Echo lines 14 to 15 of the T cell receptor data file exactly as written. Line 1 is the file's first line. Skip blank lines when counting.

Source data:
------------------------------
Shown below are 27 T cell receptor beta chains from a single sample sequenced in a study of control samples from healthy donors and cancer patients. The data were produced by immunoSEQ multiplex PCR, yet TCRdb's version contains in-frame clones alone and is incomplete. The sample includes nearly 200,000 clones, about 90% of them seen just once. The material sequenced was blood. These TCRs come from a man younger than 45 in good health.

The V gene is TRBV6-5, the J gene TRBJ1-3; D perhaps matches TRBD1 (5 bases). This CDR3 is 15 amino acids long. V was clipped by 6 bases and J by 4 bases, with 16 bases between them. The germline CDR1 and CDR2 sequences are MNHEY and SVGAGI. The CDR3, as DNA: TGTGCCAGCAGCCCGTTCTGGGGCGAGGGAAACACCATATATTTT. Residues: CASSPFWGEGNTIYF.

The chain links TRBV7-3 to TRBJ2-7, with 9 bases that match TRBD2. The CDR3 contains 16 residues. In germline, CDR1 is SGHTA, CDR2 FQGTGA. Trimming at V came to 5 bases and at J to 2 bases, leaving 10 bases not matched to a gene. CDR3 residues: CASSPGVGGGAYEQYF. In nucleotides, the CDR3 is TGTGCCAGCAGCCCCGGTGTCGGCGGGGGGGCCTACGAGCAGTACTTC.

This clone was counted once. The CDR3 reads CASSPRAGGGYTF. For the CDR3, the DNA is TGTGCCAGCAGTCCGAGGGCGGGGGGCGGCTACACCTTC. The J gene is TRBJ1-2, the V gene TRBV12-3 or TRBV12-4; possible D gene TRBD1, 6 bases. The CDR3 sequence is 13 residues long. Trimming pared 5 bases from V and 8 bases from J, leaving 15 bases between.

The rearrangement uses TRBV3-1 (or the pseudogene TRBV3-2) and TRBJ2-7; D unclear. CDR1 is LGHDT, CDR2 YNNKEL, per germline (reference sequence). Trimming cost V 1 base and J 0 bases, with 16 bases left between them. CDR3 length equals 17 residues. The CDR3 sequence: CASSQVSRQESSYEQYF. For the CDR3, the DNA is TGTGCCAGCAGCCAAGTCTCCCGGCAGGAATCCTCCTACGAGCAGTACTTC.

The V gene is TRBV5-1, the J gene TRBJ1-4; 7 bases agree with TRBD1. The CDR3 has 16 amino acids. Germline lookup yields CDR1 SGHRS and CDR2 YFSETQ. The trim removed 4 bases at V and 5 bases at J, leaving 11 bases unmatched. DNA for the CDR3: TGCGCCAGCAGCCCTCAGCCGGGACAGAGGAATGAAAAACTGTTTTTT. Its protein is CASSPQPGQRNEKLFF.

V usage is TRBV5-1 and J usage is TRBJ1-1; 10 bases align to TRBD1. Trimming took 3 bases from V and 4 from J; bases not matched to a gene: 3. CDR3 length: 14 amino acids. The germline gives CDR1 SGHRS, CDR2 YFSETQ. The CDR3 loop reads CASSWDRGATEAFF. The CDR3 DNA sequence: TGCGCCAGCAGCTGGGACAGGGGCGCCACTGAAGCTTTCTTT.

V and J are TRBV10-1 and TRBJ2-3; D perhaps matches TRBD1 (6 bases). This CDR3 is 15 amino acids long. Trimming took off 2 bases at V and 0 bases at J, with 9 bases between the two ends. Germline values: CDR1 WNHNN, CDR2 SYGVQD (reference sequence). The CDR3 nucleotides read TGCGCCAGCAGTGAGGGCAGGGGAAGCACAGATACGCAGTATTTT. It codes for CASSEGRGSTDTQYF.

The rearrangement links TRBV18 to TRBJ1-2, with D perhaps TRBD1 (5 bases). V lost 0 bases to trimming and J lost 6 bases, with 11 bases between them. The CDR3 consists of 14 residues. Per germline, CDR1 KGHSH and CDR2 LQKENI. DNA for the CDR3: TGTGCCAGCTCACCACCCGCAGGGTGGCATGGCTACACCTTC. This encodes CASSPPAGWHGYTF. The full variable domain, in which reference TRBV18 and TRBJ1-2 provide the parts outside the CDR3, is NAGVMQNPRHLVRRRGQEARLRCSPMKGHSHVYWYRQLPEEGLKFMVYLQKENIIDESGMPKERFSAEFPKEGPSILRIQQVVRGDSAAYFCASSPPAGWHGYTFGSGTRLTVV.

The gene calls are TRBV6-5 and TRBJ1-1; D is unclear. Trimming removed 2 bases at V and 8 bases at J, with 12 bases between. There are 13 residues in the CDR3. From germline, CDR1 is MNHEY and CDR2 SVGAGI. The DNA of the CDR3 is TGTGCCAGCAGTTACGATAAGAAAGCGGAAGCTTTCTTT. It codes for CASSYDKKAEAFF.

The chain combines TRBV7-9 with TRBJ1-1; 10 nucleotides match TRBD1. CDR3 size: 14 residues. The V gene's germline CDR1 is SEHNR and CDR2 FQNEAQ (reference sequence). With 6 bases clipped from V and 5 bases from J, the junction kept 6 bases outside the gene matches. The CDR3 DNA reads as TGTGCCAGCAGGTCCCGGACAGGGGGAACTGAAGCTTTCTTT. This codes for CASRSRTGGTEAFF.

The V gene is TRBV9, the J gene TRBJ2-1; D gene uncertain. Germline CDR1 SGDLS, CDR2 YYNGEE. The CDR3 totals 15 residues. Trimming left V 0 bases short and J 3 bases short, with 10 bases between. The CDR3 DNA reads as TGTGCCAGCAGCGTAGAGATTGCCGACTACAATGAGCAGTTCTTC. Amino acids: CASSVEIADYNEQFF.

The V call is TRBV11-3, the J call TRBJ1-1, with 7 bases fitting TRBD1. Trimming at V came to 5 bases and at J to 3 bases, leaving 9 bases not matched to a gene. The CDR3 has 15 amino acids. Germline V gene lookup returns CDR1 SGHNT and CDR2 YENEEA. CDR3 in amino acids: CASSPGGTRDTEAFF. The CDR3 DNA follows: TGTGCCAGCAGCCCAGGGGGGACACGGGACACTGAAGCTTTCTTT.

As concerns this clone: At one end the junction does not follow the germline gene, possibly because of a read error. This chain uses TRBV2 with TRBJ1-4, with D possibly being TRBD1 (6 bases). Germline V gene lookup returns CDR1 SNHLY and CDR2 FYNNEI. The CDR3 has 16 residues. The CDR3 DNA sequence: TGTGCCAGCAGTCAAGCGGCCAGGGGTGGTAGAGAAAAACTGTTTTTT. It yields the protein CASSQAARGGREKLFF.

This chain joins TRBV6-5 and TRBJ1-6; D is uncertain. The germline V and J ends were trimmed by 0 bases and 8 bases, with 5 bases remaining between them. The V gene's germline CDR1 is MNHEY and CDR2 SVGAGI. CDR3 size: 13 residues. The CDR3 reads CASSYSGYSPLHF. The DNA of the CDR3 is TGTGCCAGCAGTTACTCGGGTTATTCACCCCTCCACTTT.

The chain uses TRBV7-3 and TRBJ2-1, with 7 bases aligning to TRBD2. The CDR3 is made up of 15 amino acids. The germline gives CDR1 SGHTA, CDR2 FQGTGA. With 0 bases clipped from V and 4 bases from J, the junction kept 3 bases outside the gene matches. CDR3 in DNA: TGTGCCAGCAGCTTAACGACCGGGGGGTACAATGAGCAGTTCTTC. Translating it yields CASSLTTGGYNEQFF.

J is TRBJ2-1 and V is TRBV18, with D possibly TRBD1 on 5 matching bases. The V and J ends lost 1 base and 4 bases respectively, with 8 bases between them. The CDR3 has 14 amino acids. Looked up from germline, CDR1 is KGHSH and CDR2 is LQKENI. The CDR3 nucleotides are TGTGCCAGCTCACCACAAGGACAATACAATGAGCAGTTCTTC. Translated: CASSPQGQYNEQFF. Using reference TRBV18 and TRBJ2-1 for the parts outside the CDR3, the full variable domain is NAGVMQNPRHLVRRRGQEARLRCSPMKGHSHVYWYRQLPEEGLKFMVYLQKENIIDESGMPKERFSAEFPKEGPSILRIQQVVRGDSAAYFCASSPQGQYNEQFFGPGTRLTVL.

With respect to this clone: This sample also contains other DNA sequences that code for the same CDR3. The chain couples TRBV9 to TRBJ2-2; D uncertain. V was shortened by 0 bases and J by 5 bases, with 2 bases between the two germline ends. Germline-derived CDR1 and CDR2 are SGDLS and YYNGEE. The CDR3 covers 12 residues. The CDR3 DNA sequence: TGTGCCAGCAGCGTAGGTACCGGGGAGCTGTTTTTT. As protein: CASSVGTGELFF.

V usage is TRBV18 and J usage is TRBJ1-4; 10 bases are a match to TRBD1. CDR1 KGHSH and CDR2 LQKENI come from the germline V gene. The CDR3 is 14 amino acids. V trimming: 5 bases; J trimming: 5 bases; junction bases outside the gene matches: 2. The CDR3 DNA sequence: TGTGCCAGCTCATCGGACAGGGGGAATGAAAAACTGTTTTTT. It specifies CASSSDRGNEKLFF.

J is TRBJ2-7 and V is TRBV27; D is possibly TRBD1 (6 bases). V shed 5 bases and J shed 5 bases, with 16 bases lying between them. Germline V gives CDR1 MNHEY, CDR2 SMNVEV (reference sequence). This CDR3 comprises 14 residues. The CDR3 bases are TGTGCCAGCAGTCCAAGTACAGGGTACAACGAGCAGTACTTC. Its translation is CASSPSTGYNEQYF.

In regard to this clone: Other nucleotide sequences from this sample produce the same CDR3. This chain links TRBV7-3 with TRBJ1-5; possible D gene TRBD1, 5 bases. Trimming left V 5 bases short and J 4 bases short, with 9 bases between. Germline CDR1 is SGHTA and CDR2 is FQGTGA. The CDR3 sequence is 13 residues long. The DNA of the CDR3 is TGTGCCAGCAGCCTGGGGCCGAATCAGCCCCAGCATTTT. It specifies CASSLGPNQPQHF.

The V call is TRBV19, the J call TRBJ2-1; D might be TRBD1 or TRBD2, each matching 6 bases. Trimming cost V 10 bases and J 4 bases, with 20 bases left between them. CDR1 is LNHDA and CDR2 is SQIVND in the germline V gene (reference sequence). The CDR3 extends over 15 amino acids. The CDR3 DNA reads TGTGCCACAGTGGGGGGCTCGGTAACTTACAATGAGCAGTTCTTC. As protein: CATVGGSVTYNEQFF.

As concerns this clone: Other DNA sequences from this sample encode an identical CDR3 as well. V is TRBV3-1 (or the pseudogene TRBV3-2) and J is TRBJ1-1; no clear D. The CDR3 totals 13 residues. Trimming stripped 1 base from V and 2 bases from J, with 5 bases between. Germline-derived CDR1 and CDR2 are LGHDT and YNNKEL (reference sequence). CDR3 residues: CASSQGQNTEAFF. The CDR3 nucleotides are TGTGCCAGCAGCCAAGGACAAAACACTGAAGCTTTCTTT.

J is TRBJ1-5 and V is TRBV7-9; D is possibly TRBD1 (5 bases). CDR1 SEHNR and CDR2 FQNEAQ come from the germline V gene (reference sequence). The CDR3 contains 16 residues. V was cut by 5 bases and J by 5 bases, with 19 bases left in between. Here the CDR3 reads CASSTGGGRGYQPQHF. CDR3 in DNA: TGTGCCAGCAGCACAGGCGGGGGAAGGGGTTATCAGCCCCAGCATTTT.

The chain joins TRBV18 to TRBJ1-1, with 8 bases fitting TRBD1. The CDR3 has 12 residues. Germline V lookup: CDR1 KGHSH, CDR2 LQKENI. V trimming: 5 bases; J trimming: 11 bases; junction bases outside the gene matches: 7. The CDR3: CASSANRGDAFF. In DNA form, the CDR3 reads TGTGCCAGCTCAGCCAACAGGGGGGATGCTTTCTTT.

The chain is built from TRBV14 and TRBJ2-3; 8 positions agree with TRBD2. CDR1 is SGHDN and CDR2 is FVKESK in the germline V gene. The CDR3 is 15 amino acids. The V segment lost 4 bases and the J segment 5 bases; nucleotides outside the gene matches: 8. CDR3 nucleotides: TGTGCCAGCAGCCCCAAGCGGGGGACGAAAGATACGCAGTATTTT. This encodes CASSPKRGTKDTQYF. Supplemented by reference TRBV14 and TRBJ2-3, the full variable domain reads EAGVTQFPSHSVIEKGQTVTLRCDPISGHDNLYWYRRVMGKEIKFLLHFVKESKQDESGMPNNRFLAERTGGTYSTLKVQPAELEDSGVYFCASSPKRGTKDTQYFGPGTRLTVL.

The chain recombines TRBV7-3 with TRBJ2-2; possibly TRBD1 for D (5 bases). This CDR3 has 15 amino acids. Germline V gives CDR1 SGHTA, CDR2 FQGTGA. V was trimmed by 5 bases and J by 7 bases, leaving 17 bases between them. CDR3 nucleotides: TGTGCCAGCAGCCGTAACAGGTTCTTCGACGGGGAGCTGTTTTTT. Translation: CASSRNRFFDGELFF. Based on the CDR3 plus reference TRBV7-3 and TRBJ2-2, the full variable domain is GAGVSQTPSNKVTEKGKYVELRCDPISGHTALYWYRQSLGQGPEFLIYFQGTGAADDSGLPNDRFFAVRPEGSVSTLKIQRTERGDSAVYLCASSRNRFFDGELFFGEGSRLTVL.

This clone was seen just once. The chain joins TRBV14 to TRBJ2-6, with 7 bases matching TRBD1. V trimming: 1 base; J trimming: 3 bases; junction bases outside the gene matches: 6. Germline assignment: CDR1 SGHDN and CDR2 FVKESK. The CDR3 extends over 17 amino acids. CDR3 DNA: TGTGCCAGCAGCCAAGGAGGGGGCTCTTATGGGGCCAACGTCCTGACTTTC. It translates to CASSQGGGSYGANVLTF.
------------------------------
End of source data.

As concerns this clone: At one end the junction does not follow the germline gene, possibly because of a read error. This chain uses TRBV2 with TRBJ1-4, with D possibly being TRBD1 (6 bases). Germline V gene lookup returns CDR1 SNHLY and CDR2 FYNNEI. The CDR3 has 16 residues. The CDR3 DNA sequence: TGTGCCAGCAGTCAAGCGGCCAGGGGTGGTAGAGAAAAACTGTTTTTT. It yields the protein CASSQAARGGREKLFF.

This chain joins TRBV6-5 and TRBJ1-6; D is uncertain. The germline V and J ends were trimmed by 0 bases and 8 bases, with 5 bases remaining between them. The V gene's germline CDR1 is MNHEY and CDR2 SVGAGI. CDR3 size: 13 residues. The CDR3 reads CASSYSGYSPLHF. The DNA of the CDR3 is TGTGCCAGCAGTTACTCGGGTTATTCACCCCTCCACTTT.